OK, here’s the deal, there’s a lot of resources out there for the low income to help with everything from meals to pre-k, to after school tutoring, to applying for colleges and scholarships. It serves a need, no argument there. But what often is missing in regular elementary schools is the lagniappe, or the extra that enriches a child’s education, whether that is art, music, scouting, chess club or math team. That is what the middle and upper class parents consider when they are looking for – they already know that little Johnnie or Mary are going to understand their ABC’s. And some are willing to work damn hard to make sure the kids at that school are going to get it – all the kids. Because if it were just about the (art, music,scouting, etc), they could pay for that out of pocket just for their own family. But it isn’t. It’s about making a better school. For all.

    So they fundraise like crazy trying to raise the $40,000 a year to pay for these programs, and scramble with telephone trees to patch together the volunteers who each week implement the programs, and they spend countless hours over forms to try to get that special grant so late buses can be available to take the kids home afterwards.

    And do you know what low income parents want more than homogeneous schools? They want these same extra opportunities for their elementary age kids – but they can’t afford it. Neither can DISD. Some parents are willing to drive their kids across town to elementary schools that offer just such extraordinary after school (free) programs within their schools. I have yet to hear one family state “Those stinking Rogers knocked our little baby out of the preschool program.”

    And don’t get me started on “resources”, there are always more resources when enrollment is kept artificially low – that is why there are quotas. Sure maybe it’s easier to teach 11 kids over 13, but if the quota is for 13, I personally would like to see some paying students come in and be a part of the group if it’s the best use of the taxpayer’s resources.

    Damn straight “volunteering at your child’s public school means that everyone should be so grateful”, but the rest of your sentence is unsubstantiated and comes off as somewhat jealous. How can you question the intent of their volunteerism – please look within at where this bitterness is coming from (Jesus shrugs).

  • RAB


    Yes, there is a bad time for a child to learn acceptance and have a wider world view — in particular, during childhood. Hence the waiting list (a real waiting list) for Lamplighter, De Vinci, etc.

  • cp

    Dallasnative asks: “there is a provision for allowing tuition students….. why do you so badly want your child in a class designated primarily for the disadvantaged, homeless, etc.?”

    I am appalled at this question. Basically you are saying that the public school system belongs to the disadvantaged and poor only, that if your kid belongs to a middle-class or affluent household, then they better get into to private school.

    You are the reason that our public schools are failing.

  • Sleepy Head

    In the future, everyone will be traduced by the Dallas Morning News for 15 paragraphs.

  • hexterhawk

    hey Tim, can we please put this back in to it’s original context? This was the DISD cheerleading that inspired the two commenters:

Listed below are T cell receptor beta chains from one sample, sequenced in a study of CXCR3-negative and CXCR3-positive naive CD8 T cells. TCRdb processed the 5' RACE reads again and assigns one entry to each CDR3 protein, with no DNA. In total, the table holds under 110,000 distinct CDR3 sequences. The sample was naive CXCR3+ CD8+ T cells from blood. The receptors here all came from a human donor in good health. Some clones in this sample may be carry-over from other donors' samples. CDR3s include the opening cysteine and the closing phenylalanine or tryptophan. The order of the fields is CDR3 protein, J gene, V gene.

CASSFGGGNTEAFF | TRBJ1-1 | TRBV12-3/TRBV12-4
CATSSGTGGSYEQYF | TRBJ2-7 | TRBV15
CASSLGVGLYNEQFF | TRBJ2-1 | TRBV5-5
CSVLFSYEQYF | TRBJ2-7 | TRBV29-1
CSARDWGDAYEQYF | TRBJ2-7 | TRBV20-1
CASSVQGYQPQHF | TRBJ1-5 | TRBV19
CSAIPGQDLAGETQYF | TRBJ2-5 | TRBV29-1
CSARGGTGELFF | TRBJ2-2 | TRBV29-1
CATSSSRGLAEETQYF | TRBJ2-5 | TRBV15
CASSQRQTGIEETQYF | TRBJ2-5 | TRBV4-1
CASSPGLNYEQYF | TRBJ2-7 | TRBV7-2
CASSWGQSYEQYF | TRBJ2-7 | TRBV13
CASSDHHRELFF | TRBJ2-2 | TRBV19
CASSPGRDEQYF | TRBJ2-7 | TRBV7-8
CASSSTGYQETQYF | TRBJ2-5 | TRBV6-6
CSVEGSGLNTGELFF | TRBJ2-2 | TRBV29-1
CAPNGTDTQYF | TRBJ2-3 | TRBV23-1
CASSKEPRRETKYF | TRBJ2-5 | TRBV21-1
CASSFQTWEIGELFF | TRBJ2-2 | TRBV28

“A couple hours ago, Wick and I popped over to a new charter school called Laureate Preparatory that opened three weeks ago in the West End. Uplift’s CEO, Yasmin Bhatia, and its chief development officer, Deborah Bigham, showed us around the joint, which has a little more than 100 students right now and will have 480 once all grades are enrolled. I myself today dropped off my little girl for her first day of pre-K at Hexter Elementary. The halls of that place were raucous, ankle biters caroming off walls, giving each other the business, some of them in tears (my daughter). Contrast that to Laureate Prep. The kids were getting lunch when we visited. The place was literally as quiet as a church. Kiddos were lined up, holding their lunch trays, all polite smiles when I said hi to them. I mean, it was shocking. And it’s not just about behavior. The 15 Uplift schools in the area that were already in operation last year all outperformed their nearest DISD neighbor school (with all but three – Hampton Primary, Middle, and High – receiving an “exemplary” rating from the state). Then know this: Laureate Prep has a partnership with the Museum of Nature and Science. When the new museum opens in 2012, those kids are going to be able to walk across the street to it. Pretty cool.

    All of which I mention because Laureate Prep still has openings in the 1st and 2nd grade.”

    Real positive comments for Hexter, huh?

  • PHDweller

    Oh, Bethany, please get off your high horse.

  • RJ

    The News seems to dislike and trash intelligent and the affluent who choose DISD. Witness the unsubstantiated attacks they printed by Garrison and Dreher. Dreher pretty much called white parents racist for putting their kids in a majority minority school. Incredible. No mention that the smug Dreher was homeschooling his kids a couple of blocks from an exemplary (and mostly minority) Dallas elementary.

    Can anyone enlighten me as to this motivation?

  • jennywren

    I was a parent/volunteer at Hexter. I never got the feeling that the Rogers’ were there for anything but to be seen. And pretty much all of the volunteers at Hexter (and there are alot) volunteer because they want the school to be a better place, not just for their own children, but for all the children. And for the most part, these same volunteers never ask for anything in return.
    Maybe the Rogers’ championing DISD would be more believable had they not sent their son to private school this year.

  • Dallasnative

    Bethany and Amy,

    I am an advocate of public schools. I am merely pointing out that Pre-K is designed to give disadvantaged kids a boost so that they can start Kindergarten on a more equal footing with kids like Tim’s. Tim’s kid does not need the Pre-K curriculum, so why does he want his kid there? Maybe because Pre-K tuition is a lot cheaper than daycare?